Quarterly Reports on Form 10-Q. Issuers must disclose the adoption or termination, and description of material terms (including date, duration and amount, but not pricing) of Rule 10b5-1 plans and “certain other written trading arrangements” by the issuer’s directors and Section 16 officers for the trading of its securities. This disclosure does not extend to issuer plans.
Annual Disclosure on Form 10-K. Issuers must disclose whether the registrant has adopted insider trading policies and procedures governing the purchase, sale, and other dispositions of the registrant’s securities by directors, officers, and employees or the registrant itself that are reasonably designed to promote compliance with insider trading laws, rules, and regulations, and any listing standards applicable to the registrant. Any such policies and procedures that have been adopted must be filed as exhibits; if they have not been adopted, an explanation must be provided.
Proxy Statement Disclosure Regarding Option Grants and Similar Equity Instruments
The SEC has adopted a new provision to Regulation S-K, Item 402(x), with a stated goal of enhancing disclosure of executive and director compensation to improve delivery of this information to investors. Item 402(x) will require issuers to discuss their policies and practices on the timing of awards of stock options, SARs and/or similar option-like instruments in relation to the disclosure of material nonpublic information, including how the board determines when to grant such awards; whether, and if so, how, the board or compensation committee takes material nonpublic information into account when determining the timing and terms of an award, and whether the registrant has timed the disclosure of material nonpublic information for the purpose of affecting the value of executive compensation.
In addition, Item 402(x) will require tabular disclosure of each award of stock options, SARs, or similar option-like instruments granted in the four business days before the filing of a periodic report or the filing or furnishing of a current report on Form 8-K that discloses material nonpublic information (including earnings information but excluding reports solely consisting of new option awards under Item 5.02(e)) and ending one business day after a triggering event. The table will require disclosure of typical award information as well as the percentage change in market price of the underlying securities between the closing market price of the security one trading day prior to and one trading day following the disclosure of material nonpublic information). Information disclosed pursuant to Item 402(x) (as well as new Item 408) must be tagged in accordance with Rule 405 of Regulation S-T.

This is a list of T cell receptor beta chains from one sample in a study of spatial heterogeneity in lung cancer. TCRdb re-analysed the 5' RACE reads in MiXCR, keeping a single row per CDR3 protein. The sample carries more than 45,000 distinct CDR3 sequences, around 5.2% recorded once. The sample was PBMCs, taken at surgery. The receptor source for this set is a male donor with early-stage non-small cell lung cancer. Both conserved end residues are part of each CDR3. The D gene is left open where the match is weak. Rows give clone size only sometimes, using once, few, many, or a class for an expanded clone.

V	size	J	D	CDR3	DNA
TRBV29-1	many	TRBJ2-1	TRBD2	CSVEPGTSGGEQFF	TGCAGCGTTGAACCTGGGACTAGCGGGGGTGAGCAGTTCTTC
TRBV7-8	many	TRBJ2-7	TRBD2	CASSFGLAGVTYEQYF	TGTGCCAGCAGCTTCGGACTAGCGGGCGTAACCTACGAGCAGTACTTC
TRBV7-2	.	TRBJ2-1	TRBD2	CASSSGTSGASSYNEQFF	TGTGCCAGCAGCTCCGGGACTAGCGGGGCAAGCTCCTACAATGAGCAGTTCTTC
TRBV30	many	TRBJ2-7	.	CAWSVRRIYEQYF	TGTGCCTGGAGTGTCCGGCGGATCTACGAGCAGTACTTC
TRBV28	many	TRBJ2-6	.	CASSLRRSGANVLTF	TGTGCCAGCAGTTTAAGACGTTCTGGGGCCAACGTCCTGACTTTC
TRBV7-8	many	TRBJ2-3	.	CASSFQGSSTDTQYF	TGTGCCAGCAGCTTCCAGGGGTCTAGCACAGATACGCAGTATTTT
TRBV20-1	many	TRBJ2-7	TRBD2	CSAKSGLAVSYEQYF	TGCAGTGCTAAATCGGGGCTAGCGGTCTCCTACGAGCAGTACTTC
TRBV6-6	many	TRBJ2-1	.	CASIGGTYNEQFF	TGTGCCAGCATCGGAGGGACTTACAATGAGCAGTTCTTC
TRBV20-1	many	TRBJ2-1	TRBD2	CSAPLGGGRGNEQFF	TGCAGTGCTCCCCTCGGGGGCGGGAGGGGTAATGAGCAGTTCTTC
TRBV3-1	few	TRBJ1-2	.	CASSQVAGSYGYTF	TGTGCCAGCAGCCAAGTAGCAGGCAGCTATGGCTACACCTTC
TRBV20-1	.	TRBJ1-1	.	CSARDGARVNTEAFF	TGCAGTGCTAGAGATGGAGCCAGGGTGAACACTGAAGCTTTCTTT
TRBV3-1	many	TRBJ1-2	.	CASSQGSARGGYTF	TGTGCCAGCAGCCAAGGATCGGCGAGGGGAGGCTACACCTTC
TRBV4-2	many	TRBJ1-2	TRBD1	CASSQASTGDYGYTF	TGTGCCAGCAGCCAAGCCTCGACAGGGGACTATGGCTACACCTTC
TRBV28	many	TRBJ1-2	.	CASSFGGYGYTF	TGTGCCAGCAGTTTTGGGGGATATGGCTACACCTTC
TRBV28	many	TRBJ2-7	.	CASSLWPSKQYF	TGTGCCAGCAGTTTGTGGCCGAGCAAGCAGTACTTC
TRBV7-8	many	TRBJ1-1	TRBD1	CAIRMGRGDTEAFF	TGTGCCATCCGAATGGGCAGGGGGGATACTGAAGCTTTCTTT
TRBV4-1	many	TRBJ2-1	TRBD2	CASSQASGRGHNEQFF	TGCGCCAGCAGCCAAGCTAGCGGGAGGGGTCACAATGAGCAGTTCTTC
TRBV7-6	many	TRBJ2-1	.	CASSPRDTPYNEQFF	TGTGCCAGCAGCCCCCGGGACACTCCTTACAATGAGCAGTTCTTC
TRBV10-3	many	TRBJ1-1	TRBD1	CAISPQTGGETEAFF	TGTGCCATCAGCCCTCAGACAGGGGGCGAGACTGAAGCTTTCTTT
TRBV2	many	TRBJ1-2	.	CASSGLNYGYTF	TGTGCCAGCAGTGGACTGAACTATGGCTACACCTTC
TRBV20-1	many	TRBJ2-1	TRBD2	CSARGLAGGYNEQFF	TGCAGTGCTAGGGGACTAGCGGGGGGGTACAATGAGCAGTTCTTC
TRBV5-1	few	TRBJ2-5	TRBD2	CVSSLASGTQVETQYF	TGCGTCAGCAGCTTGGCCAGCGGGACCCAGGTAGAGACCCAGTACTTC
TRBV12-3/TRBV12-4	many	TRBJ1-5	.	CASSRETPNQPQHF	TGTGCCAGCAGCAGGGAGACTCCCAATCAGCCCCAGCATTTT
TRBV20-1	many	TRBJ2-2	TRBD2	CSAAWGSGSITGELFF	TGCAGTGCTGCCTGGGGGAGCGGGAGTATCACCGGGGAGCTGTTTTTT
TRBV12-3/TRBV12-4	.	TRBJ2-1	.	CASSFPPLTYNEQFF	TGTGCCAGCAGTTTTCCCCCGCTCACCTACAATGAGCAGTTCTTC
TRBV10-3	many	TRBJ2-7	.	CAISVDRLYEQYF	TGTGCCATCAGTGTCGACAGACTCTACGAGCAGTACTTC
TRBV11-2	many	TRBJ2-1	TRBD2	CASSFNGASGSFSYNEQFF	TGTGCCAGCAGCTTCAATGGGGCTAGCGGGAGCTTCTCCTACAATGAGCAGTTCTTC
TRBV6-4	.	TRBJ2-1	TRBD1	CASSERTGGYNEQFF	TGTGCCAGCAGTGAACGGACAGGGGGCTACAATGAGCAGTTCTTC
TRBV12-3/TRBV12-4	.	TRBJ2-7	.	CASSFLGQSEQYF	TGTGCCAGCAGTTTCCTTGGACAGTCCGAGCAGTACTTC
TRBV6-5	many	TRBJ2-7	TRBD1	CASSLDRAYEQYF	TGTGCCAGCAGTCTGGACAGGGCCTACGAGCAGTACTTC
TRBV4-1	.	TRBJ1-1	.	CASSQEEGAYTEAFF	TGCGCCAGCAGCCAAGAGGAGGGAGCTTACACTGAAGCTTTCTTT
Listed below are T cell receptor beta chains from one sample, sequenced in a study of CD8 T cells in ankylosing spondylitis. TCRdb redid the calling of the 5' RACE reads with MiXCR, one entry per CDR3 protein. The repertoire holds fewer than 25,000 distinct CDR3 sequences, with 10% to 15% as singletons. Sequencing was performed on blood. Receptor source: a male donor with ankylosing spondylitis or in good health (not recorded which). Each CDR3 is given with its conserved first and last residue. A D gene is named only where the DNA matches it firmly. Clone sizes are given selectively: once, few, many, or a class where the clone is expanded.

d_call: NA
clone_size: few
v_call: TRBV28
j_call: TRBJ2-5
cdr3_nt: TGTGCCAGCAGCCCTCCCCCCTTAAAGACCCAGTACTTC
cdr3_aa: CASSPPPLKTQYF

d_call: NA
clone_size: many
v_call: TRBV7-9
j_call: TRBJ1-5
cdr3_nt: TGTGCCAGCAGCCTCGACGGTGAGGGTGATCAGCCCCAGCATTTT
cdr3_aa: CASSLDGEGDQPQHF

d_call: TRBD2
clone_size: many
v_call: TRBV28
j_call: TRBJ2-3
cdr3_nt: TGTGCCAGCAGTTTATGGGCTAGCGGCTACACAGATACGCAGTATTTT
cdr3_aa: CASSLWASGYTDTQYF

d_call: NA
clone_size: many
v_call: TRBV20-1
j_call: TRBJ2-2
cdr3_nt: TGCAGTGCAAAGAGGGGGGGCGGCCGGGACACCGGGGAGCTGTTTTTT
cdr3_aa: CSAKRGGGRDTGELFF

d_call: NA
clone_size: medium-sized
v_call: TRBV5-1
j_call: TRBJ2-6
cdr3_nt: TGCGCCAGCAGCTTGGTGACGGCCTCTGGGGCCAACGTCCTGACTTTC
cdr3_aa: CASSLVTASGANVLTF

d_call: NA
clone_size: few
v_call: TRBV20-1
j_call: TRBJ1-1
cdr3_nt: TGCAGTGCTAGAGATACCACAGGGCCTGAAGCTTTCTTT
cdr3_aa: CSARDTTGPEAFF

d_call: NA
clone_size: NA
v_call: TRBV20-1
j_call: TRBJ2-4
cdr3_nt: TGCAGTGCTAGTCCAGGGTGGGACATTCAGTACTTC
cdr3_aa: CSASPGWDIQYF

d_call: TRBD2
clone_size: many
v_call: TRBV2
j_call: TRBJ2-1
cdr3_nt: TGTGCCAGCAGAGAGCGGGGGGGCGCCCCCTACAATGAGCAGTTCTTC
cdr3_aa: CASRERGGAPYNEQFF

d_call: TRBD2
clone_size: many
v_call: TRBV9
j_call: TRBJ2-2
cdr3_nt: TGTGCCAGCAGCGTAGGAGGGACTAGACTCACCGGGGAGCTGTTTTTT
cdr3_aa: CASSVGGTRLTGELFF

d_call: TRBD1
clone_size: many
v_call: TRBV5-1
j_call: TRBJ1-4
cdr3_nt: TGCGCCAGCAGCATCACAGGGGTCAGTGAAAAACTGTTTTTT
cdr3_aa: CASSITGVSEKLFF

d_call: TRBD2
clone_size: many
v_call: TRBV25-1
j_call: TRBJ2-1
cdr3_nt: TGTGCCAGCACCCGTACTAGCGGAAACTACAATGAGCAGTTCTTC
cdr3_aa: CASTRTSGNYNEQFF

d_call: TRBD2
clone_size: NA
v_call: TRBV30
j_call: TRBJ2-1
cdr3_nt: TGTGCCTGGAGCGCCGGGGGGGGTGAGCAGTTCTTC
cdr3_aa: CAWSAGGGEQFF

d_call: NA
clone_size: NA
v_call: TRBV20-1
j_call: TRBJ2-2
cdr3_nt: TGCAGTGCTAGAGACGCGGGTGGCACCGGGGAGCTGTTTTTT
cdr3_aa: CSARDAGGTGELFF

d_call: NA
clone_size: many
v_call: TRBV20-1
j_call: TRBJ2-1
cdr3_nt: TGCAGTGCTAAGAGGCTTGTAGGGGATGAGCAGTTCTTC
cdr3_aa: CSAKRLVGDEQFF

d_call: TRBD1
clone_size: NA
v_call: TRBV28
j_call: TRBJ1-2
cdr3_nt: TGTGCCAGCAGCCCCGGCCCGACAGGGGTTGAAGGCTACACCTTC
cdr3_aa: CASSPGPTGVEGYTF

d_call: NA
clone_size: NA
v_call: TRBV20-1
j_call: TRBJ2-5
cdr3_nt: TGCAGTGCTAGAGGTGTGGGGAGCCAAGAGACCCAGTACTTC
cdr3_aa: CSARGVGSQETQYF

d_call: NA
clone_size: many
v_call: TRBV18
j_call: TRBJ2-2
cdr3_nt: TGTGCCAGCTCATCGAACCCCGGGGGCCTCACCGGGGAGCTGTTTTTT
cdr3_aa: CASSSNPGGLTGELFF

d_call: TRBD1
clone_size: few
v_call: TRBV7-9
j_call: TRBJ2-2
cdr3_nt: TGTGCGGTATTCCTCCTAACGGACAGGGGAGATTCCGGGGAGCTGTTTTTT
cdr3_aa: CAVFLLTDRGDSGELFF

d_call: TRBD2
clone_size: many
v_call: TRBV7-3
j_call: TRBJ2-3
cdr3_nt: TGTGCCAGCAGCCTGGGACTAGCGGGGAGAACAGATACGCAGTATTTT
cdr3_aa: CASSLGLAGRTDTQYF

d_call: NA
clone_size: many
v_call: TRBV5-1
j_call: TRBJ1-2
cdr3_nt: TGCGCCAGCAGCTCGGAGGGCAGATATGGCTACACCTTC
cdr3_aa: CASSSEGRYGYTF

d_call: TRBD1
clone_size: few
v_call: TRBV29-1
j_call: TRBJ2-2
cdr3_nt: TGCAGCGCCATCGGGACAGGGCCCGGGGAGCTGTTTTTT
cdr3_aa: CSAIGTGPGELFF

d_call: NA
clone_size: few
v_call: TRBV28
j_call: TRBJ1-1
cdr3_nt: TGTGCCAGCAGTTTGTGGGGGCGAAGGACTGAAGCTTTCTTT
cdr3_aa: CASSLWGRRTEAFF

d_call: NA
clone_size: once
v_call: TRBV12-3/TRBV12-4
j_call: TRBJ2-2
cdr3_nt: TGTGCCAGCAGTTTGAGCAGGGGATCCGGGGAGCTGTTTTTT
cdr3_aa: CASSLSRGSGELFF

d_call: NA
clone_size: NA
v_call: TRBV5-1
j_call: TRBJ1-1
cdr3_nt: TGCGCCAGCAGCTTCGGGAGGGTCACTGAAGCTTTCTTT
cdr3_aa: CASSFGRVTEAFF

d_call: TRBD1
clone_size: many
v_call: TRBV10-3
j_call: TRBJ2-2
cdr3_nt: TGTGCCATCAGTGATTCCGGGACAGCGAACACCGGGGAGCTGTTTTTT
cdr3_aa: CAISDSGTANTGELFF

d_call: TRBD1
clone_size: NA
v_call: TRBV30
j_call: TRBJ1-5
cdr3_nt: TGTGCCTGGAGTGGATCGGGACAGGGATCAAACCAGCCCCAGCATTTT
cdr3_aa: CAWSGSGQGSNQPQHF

Changes Relating to Section 16 Filings
Changes to Forms 4 and 5. The amendments will require revisions to Forms 4 and 5, necessitating filers to indicate by checkbox that a reported transaction was intended to satisfy the affirmative defense conditions of Rule 10b5-1(c). Although it is currently common practice to note in such filings transactions undertaken under a Rule 10b5-1 plan, the existence of checkboxes will bring a level of uniformity to such filings, and are intended to help the public to better understand how trading plans that rely on the revised Rule 10b5-1(c) affirmative defense are being used.
Reporting of Gifts on Form 4. Prior to the amendments, Section 16 reporting persons could report “bona fide” gifts via Form 5 within 45 days after the issuer’s fiscal year end. The SEC has noted that the delayed reporting of gifts on Form 5 may allow Section 16 reporting persons to make stock gifts while in possession of material nonpublic information. Under the final amendments, Section 16 reporting persons will be required to report dispositions of bona fide gifts of equity securities on Form 4, instead of Form 5, in accordance with Form 4’s current two business day filing deadline.
Effective Date and Applicability
The final amendments to Rule 10b5-1 will become effective 60 days following publication of the adopting release in the Federal Register. Issuers will be required to comply with the new disclosure requirements in Exchange Act periodic reports on Forms 10-Q, 10-K, and 20-F and in any proxy or information statements in the first filing that covers the first full fiscal period that begins on or after April 1, 2023. Section 16 reporting persons will be required to comply with the amendments to Forms 4 and 5 for beneficial ownership reports filed on or after April 1, 2023.
All registrants, including smaller reporting companies (SRCs) and emerging growth companies (EGCs), must comply with the new amendments; however, SRCs will not be required to comply with the new disclosure and tagging requirements in Exchange Act periodic reports on Forms 10-Q, 10-K and 20-F and in any proxy or information statements that are required to include the Item 408, Item 402(x), and/or Item 16J (with respect to Form 20-F) disclosures in the first filing that covers the first full fiscal period that begins on or after October 1, 2023. In addition, consistent with the scaled approach with respect to executive compensation, they would be permitted to limit their disclosures with respect to Item 402(x) similar to other Item 402 disclosure.
Buchanan’s cross-disciplinary team of securities and executive compensation attorneys are ready to help your company prepare for the implementation of the SEC’s new requirements and navigate the impact of these new rules on your company.